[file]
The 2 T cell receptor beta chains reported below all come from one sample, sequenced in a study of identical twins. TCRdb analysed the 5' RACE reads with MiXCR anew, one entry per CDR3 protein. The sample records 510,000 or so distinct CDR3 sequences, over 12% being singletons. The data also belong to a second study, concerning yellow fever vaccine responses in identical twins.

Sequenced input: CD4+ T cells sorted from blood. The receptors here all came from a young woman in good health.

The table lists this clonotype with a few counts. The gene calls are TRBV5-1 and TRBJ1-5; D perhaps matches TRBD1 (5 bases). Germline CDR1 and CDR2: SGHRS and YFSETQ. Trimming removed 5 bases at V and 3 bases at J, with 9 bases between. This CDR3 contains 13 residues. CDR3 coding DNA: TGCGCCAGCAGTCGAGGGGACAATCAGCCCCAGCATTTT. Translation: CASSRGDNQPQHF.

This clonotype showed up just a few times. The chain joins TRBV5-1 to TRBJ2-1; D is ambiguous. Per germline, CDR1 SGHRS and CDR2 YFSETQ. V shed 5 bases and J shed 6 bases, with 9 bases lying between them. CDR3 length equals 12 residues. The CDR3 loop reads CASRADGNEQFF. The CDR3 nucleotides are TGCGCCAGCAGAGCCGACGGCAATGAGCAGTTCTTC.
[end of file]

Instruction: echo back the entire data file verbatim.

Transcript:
The 2 T cell receptor beta chains reported below all come from one sample, sequenced in a study of identical twins. TCRdb analysed the 5' RACE reads with MiXCR anew, one entry per CDR3 protein. The sample records 510,000 or so distinct CDR3 sequences, over 12% being singletons. The data also belong to a second study, concerning yellow fever vaccine responses in identical twins.

Sequenced input: CD4+ T cells sorted from blood. The receptors here all came from a young woman in good health.

The table lists this clonotype with a few counts. The gene calls are TRBV5-1 and TRBJ1-5; D perhaps matches TRBD1 (5 bases). Germline CDR1 and CDR2: SGHRS and YFSETQ. Trimming removed 5 bases at V and 3 bases at J, with 9 bases between. This CDR3 contains 13 residues. CDR3 coding DNA: TGCGCCAGCAGTCGAGGGGACAATCAGCCCCAGCATTTT. Translation: CASSRGDNQPQHF.

This clonotype showed up just a few times. The chain joins TRBV5-1 to TRBJ2-1; D is ambiguous. Per germline, CDR1 SGHRS and CDR2 YFSETQ. V shed 5 bases and J shed 6 bases, with 9 bases lying between them. CDR3 length equals 12 residues. The CDR3 loop reads CASRADGNEQFF. The CDR3 nucleotides are TGCGCCAGCAGAGCCGACGGCAATGAGCAGTTCTTC.